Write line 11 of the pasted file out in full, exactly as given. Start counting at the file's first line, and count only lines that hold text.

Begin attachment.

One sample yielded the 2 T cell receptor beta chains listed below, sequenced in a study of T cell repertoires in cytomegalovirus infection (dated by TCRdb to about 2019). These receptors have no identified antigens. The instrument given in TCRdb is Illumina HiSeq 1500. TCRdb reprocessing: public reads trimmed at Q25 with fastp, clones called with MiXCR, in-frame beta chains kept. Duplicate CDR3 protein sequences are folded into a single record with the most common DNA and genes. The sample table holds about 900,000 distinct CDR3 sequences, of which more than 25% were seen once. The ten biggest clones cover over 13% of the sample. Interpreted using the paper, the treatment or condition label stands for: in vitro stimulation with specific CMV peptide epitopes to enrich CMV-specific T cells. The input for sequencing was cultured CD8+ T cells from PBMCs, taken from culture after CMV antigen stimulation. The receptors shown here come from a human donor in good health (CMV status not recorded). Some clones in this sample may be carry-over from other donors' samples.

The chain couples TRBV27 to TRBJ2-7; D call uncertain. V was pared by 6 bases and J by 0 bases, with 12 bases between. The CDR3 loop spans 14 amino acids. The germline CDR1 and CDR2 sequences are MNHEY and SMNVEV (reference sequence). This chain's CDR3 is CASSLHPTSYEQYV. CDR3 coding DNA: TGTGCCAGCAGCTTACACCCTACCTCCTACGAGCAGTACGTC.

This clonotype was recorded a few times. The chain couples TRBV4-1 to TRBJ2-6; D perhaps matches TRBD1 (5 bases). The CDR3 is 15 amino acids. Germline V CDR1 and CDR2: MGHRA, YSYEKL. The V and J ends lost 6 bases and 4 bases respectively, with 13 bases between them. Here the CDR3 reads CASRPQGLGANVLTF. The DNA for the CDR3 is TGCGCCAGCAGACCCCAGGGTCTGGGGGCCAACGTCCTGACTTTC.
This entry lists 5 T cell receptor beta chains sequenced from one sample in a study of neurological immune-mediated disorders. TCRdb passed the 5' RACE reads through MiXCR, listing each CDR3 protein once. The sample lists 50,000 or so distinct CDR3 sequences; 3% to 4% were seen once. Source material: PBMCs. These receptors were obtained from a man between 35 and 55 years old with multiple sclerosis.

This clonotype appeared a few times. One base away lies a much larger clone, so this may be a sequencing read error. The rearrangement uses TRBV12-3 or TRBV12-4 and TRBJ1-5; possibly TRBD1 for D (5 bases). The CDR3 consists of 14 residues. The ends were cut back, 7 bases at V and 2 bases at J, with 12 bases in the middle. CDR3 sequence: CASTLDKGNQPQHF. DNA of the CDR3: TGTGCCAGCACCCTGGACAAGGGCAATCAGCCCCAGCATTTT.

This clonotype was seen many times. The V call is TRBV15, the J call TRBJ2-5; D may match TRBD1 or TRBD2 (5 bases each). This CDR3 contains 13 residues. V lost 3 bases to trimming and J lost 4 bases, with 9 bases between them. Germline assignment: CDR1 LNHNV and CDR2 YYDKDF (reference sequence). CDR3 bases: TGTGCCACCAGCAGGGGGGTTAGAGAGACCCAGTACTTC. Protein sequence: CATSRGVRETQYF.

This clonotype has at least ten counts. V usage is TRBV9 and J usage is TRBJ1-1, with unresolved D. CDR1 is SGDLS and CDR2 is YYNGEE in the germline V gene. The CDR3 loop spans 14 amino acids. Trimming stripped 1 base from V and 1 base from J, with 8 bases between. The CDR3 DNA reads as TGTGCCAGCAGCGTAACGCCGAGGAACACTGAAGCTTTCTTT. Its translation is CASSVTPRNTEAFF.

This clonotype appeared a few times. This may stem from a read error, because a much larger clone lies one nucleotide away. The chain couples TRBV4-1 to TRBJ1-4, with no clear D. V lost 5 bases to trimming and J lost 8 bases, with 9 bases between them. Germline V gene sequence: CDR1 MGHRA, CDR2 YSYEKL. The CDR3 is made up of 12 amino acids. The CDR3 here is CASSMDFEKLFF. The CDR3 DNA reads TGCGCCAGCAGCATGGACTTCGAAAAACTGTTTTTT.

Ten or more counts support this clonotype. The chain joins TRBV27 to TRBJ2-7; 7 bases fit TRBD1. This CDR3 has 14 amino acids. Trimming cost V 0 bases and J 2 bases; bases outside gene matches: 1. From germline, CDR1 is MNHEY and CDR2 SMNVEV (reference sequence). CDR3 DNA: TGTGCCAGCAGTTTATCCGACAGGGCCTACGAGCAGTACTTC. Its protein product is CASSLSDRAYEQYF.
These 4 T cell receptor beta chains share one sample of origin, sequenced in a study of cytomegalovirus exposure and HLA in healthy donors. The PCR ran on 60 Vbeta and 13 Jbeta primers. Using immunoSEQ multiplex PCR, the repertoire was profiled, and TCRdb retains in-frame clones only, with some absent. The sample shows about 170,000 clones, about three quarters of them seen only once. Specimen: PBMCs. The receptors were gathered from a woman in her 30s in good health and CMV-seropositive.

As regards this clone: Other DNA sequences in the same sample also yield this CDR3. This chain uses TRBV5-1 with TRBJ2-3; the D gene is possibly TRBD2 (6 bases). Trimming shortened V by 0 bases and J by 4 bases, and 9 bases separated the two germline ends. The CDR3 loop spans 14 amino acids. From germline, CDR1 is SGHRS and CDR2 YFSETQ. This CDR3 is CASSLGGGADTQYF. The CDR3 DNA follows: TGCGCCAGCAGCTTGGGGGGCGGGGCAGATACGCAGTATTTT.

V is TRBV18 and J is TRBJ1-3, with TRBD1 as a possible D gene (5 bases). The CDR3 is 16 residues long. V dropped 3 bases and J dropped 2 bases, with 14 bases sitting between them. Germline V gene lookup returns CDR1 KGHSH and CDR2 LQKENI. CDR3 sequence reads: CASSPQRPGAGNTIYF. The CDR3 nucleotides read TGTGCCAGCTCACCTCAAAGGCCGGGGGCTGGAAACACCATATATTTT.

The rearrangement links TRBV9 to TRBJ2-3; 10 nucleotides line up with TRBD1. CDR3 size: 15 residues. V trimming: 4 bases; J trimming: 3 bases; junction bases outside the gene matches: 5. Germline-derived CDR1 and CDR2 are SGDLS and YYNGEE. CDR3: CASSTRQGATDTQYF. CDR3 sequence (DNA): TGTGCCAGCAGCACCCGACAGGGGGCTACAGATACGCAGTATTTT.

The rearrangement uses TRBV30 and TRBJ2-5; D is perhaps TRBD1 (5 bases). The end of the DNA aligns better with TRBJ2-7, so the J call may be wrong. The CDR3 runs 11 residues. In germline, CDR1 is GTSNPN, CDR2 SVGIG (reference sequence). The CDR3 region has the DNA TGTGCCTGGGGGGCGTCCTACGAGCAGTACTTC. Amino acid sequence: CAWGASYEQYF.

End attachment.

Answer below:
As regards this clone: Other DNA sequences in the same sample also yield this CDR3. This chain uses TRBV5-1 with TRBJ2-3; the D gene is possibly TRBD2 (6 bases). Trimming shortened V by 0 bases and J by 4 bases, and 9 bases separated the two germline ends. The CDR3 loop spans 14 amino acids. From germline, CDR1 is SGHRS and CDR2 YFSETQ. This CDR3 is CASSLGGGADTQYF. The CDR3 DNA follows: TGCGCCAGCAGCTTGGGGGGCGGGGCAGATACGCAGTATTTT.